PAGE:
CEO Jason Stowe helps companies use AWS resources for high-performance computing needs. Cycle works with a majority of the top 20 pharmaceutical companies, he says, including Novartis, which ran a 30,000-core workload over 95,000 compute hours in AWS's cloud to run analysis of drug tests. It's a game-changer for the enterprise, he contends.
"This is like moving from the horse and buggy to the automobile," he says. As Cycle Computing ramps up, he says large-scale workloads of 10,000 to 20,000 cores have becoming "pedestrian" for Cycle to manage and AWS to handle. Robert Half International, The Hartford and Pacific Life all discussed at Amazon's conference ways in which they're doing HPC in AWS's cloud.
Still, when Novartis, Pacific Life and other major enterprises are doing these massive workloads on AWS's cloud, it's not the company's entire IT operations running the cloud; it's a couple of really big workloads.
"The public cloud is great for that spike of usage and resources that are needed," says Zev Lederman, of Newvem, which helps companies track and optimize their AWS usage. For AWS, and the public cloud in general, to move from intermittent use to consistent, all-the-time usage, customers, he says, need to have better tools to manage their cloud workloads, which is what Newvem helps companies do.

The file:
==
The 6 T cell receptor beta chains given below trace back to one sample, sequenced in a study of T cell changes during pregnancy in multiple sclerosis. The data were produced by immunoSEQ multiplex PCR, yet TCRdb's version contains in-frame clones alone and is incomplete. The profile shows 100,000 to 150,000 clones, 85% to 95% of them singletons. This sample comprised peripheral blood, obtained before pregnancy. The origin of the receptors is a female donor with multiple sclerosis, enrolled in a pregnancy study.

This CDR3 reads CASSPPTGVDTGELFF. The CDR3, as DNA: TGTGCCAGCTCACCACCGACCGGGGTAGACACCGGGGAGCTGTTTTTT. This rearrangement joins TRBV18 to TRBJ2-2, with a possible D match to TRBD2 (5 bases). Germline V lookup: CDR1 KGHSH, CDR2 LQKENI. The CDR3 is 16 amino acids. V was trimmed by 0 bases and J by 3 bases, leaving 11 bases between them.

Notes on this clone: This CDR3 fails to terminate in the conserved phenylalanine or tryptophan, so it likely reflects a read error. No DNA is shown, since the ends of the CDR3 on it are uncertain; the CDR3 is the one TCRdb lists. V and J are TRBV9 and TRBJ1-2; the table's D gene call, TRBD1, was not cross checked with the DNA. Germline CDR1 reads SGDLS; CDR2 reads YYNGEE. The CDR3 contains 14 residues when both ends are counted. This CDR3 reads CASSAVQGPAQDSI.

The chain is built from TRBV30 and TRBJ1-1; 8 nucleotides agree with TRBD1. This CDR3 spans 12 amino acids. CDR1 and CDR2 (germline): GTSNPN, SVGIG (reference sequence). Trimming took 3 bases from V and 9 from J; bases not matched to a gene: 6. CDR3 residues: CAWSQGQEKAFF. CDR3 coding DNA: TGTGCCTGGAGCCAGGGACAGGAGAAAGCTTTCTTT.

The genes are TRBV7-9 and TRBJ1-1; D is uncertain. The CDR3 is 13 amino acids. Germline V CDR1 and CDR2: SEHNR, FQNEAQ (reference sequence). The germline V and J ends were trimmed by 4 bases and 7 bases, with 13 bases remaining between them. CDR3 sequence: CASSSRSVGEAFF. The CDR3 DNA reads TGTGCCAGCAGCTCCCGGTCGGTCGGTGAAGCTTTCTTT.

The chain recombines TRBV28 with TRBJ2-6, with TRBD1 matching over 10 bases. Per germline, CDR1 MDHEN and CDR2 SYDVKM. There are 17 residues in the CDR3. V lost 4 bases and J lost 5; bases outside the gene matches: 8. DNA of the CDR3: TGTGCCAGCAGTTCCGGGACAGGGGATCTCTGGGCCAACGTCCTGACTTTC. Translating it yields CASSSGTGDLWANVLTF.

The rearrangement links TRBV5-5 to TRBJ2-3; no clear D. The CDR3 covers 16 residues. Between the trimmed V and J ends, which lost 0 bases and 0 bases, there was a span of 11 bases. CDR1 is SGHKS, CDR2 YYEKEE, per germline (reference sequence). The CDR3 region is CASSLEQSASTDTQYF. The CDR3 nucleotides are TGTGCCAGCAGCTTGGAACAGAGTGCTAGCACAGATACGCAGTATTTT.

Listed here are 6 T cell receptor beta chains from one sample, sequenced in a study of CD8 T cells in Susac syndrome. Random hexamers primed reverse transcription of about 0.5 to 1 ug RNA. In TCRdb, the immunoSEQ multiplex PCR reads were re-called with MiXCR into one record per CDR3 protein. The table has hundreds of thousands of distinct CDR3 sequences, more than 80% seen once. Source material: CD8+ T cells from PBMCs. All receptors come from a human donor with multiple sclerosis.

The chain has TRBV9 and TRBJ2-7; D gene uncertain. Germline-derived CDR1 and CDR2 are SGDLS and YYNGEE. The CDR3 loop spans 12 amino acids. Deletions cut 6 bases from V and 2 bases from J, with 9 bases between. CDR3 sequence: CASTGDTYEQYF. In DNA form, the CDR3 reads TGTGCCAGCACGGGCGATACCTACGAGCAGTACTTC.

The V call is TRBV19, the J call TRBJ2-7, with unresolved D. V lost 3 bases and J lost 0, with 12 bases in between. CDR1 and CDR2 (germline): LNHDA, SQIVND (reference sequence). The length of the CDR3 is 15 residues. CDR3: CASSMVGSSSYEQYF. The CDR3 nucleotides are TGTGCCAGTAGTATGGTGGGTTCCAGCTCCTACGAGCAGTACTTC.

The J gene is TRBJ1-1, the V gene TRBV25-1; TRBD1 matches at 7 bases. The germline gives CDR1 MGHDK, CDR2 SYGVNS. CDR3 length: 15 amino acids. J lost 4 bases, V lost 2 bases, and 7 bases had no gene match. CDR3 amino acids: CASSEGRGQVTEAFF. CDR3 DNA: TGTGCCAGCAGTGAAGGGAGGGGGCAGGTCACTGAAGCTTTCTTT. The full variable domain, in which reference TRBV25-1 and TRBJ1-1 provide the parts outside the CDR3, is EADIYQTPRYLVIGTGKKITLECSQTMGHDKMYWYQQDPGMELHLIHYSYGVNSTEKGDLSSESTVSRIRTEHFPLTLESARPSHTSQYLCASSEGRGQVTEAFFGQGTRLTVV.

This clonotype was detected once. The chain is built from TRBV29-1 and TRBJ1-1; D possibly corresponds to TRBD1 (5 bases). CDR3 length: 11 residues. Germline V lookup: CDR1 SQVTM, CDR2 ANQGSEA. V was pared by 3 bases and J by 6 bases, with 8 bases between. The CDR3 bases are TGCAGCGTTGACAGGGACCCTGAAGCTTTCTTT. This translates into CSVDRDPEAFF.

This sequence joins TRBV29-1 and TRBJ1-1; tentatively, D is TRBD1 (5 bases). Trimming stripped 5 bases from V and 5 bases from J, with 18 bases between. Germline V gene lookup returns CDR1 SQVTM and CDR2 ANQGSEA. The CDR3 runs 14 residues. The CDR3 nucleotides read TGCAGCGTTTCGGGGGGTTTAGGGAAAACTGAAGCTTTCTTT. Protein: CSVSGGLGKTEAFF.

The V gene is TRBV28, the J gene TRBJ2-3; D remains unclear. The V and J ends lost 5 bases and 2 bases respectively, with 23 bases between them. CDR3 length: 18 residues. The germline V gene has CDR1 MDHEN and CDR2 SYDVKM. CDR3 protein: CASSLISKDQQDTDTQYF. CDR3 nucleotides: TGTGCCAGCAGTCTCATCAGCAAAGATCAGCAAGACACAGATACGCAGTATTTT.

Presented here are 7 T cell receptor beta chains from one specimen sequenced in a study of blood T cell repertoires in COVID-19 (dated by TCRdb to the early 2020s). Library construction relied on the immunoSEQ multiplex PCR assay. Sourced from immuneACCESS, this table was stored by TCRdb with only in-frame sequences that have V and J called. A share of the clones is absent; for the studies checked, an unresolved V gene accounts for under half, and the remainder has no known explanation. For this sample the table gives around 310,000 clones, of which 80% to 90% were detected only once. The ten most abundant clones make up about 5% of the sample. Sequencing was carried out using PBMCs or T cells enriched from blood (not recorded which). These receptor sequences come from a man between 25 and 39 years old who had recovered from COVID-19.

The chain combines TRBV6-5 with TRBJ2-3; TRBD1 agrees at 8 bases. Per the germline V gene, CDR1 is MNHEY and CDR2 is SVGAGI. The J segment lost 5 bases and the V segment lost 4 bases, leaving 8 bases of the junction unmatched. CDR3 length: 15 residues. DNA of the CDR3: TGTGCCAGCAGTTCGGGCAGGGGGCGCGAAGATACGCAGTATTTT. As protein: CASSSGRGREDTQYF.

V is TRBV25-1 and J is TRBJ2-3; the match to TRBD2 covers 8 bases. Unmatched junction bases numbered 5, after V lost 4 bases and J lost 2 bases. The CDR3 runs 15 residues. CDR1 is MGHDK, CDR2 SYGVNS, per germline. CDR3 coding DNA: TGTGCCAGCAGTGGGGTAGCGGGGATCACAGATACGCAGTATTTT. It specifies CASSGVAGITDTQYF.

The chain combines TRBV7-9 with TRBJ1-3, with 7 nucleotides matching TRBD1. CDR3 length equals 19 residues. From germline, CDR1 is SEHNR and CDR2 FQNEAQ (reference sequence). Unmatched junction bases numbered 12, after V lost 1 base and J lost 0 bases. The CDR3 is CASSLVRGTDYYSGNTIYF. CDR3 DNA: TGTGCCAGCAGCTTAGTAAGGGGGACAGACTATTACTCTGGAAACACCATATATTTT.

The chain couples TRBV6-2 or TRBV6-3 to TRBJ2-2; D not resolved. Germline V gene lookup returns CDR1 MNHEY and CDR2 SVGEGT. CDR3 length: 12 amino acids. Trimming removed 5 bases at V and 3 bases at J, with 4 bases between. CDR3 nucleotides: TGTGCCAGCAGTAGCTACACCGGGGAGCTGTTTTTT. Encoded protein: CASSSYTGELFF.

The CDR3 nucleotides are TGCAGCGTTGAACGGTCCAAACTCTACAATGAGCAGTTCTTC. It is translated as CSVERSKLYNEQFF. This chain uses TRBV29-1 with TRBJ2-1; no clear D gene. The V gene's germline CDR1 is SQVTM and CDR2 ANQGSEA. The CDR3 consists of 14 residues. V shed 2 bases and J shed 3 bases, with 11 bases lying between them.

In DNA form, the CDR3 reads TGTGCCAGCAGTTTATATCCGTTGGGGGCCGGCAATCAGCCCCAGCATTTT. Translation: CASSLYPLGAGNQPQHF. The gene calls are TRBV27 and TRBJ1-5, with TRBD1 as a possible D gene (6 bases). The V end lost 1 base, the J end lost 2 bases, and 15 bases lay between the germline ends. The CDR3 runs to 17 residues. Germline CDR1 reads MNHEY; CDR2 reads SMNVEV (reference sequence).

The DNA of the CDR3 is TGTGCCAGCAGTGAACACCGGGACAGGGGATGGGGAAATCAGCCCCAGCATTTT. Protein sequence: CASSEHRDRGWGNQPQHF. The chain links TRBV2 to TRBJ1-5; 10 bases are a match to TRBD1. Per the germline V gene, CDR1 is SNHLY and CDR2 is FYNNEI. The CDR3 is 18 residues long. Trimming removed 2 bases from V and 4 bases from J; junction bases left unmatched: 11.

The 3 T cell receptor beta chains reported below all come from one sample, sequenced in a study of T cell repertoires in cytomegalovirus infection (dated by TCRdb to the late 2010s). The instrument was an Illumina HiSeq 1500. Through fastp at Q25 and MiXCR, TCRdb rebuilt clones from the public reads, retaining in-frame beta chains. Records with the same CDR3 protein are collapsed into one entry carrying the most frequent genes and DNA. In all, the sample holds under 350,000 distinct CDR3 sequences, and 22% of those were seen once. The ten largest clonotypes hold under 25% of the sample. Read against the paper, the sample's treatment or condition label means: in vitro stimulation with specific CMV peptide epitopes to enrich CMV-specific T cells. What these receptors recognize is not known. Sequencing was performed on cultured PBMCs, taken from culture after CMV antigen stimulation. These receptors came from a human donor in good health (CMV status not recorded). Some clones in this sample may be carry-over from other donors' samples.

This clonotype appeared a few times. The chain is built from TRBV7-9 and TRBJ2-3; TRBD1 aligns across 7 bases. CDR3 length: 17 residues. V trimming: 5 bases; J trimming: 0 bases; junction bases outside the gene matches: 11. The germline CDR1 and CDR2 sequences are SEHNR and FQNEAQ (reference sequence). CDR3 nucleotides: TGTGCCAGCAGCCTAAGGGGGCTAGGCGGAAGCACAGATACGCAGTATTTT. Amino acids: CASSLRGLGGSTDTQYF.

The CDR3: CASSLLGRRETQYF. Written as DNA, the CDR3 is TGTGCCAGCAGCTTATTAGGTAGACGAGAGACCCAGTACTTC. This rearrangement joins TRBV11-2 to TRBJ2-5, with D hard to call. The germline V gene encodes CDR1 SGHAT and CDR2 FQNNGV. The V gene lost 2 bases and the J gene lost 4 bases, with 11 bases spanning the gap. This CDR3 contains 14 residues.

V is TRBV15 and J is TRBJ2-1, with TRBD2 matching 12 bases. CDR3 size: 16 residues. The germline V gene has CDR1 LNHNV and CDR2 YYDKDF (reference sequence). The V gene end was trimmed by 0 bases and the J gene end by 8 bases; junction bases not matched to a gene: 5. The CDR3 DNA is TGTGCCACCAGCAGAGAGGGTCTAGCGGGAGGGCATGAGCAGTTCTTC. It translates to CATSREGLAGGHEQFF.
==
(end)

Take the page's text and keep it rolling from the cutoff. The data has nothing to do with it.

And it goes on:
Enterprises at re: Invent seem to echo that sentiment. Eliza Corp. is a healthcare engagement service outside of Boston that has built a version of its proprietary tool that informs customers about healthcare information that will run in AWS's cloud. Technical Director Josh Siegel is optimistic about the scale that AWS will provide the company, but he's unsure about if customers will be comfortable with their data being stored in a public cloud. "If you're a startup, it's a no-brainer," to use AWS services, he says, but enterprise use cases are a little trickier, he says. Along with another developer at the firm, Siegel has been architecting the cloud-based version of the company's product, which he hopes to launch this month for a trial version. Depending on how that goes, additional workloads could be moved to the cloud.
Bharat Shyam, CIO for the state of Washington -- a state with 64,000 employees that serve 6 million residents -- says "governments tend to be very risk averse," which is why no personally identifiable information (PII) of Washington state residents have been placed in AWS's cloud by his staff. He does use AWS services for disaster recovery, backup and some applications, though. For example, the state's traffic advisory system can experience a tenfold increase in usage during heavy storms. Using AWS's services allows the application to scale up virtual machine instances as needed, which means users get the most current information possible.